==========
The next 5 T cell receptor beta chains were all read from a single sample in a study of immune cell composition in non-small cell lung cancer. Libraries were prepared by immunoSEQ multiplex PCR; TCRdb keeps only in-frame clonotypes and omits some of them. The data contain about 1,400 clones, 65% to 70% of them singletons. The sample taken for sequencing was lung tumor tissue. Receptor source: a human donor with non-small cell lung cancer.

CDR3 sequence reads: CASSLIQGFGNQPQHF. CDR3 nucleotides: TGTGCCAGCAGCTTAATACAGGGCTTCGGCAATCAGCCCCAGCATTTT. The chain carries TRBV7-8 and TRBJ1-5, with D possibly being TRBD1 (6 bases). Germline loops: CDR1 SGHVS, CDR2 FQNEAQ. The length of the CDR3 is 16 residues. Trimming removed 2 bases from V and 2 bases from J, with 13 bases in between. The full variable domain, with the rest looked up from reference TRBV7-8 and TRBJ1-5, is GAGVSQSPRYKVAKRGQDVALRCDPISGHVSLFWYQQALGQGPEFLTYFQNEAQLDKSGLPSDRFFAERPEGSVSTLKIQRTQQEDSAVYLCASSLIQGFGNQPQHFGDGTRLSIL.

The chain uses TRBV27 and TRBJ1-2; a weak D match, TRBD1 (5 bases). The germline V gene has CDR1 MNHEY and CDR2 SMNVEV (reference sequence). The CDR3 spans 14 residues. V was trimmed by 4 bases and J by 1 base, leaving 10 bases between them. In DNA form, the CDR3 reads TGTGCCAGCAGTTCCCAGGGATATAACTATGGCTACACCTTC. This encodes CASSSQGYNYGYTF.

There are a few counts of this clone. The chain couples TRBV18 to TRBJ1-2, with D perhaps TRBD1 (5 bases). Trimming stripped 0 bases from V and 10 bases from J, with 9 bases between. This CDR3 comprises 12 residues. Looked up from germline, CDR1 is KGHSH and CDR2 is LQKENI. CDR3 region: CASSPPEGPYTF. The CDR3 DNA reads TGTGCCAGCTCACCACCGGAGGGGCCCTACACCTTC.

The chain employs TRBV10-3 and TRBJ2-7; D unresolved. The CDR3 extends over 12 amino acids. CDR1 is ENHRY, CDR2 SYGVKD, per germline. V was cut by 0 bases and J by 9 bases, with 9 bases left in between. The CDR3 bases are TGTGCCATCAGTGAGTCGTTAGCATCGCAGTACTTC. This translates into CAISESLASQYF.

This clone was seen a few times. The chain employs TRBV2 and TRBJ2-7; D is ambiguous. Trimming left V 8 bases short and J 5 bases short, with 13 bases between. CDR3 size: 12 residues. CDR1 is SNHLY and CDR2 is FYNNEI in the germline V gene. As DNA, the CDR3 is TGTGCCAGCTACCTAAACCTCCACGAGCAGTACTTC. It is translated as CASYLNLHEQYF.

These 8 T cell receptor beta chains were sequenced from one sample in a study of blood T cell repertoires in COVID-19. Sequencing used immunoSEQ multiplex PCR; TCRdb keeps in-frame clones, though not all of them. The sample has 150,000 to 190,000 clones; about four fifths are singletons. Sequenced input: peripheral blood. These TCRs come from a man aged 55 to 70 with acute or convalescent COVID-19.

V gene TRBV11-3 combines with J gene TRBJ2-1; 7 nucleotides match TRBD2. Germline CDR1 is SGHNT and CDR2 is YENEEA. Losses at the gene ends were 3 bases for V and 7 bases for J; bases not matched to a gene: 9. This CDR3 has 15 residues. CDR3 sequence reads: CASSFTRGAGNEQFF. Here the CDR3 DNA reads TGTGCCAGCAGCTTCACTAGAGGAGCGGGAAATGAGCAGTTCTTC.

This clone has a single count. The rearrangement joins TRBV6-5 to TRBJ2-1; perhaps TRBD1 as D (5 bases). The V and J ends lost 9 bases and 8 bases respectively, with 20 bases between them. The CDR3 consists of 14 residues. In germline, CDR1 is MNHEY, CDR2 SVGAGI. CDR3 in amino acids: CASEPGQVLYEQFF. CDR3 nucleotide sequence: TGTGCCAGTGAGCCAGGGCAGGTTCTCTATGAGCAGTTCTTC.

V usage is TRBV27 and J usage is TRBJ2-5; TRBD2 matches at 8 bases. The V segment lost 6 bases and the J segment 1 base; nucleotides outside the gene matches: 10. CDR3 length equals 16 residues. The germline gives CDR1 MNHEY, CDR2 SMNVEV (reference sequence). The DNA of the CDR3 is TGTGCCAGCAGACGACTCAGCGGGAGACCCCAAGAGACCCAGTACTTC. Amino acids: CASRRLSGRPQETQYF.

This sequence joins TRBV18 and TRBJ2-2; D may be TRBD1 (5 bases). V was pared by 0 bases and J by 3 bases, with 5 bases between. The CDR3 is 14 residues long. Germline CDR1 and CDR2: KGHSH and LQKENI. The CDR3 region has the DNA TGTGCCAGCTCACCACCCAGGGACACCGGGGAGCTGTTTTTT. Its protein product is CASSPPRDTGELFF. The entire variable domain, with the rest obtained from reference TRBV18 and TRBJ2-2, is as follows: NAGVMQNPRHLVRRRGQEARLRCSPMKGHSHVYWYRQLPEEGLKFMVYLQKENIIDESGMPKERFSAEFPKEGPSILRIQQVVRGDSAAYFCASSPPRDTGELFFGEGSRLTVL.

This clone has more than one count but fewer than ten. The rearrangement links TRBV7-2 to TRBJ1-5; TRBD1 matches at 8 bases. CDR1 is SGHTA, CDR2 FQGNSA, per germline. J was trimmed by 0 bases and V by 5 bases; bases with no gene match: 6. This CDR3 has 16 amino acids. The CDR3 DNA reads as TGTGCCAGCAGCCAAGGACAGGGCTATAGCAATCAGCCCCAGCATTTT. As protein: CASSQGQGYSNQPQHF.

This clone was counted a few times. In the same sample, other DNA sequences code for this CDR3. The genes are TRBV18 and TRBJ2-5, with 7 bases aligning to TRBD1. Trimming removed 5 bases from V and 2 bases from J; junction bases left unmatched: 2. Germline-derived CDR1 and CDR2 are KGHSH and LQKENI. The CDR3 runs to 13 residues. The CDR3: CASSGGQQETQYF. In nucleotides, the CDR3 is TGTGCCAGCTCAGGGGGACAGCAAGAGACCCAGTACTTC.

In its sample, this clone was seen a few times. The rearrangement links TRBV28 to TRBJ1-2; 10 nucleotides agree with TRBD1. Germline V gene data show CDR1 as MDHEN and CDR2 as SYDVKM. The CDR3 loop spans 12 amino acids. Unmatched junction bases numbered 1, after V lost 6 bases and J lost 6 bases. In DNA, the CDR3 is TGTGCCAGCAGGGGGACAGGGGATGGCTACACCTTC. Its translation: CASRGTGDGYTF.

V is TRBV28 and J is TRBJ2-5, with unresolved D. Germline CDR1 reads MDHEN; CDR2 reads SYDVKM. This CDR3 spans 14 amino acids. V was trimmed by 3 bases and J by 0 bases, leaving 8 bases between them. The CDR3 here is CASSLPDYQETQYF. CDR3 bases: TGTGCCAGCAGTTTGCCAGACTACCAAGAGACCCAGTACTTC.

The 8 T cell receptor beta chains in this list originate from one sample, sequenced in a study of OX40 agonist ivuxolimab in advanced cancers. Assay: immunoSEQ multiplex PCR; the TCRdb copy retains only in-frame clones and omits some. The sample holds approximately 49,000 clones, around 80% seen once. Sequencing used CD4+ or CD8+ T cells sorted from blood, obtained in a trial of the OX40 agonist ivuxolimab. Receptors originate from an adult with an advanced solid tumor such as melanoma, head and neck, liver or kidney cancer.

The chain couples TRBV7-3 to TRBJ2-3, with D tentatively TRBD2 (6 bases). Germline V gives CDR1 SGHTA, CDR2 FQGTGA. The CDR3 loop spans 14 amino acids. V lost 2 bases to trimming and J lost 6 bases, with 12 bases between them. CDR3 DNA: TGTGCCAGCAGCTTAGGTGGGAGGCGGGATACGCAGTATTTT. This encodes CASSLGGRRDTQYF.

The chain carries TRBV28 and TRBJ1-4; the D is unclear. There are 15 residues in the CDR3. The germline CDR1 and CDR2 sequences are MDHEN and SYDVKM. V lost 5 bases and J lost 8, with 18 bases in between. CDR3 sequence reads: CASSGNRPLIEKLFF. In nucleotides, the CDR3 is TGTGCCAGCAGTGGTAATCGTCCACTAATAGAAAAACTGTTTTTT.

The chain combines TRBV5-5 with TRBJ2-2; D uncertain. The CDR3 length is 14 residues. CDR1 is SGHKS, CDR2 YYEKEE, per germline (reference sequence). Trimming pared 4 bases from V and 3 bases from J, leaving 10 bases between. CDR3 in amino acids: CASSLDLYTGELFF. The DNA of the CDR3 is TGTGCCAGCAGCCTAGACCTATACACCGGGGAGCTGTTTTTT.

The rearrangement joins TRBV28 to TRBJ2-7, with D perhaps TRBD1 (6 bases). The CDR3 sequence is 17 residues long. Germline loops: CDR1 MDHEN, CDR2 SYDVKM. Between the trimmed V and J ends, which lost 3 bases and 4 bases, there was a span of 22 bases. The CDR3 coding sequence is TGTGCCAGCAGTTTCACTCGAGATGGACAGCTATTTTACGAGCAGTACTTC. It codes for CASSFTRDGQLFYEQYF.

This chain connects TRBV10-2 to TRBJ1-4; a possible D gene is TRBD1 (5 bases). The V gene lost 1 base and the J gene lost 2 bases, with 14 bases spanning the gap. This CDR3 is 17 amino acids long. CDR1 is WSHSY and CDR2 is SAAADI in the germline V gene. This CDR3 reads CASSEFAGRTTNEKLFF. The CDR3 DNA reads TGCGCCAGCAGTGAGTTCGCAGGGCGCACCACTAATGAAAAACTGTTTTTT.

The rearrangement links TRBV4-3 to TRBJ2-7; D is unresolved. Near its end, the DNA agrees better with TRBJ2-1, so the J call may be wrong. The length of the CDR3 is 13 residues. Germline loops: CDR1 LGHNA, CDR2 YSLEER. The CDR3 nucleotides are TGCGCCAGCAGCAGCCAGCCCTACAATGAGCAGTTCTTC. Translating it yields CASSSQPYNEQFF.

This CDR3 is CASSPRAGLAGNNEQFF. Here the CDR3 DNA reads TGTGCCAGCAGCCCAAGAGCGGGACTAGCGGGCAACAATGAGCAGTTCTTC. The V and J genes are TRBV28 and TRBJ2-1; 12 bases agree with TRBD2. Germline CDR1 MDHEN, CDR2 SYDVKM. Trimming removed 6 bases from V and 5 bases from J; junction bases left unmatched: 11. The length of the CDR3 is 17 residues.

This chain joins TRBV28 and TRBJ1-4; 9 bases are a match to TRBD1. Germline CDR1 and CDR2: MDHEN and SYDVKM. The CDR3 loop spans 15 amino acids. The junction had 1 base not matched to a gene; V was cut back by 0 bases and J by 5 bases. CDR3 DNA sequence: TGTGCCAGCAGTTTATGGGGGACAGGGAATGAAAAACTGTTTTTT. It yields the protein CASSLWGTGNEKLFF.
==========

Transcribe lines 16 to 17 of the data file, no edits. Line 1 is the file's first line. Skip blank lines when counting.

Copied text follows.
The 8 T cell receptor beta chains in this list originate from one sample, sequenced in a study of OX40 agonist ivuxolimab in advanced cancers. Assay: immunoSEQ multiplex PCR; the TCRdb copy retains only in-frame clones and omits some. The sample holds approximately 49,000 clones, around 80% seen once. Sequencing used CD4+ or CD8+ T cells sorted from blood, obtained in a trial of the OX40 agonist ivuxolimab. Receptors originate from an adult with an advanced solid tumor such as melanoma, head and neck, liver or kidney cancer.

The chain couples TRBV7-3 to TRBJ2-3, with D tentatively TRBD2 (6 bases). Germline V gives CDR1 SGHTA, CDR2 FQGTGA. The CDR3 loop spans 14 amino acids. V lost 2 bases to trimming and J lost 6 bases, with 12 bases between them. CDR3 DNA: TGTGCCAGCAGCTTAGGTGGGAGGCGGGATACGCAGTATTTT. This encodes CASSLGGRRDTQYF.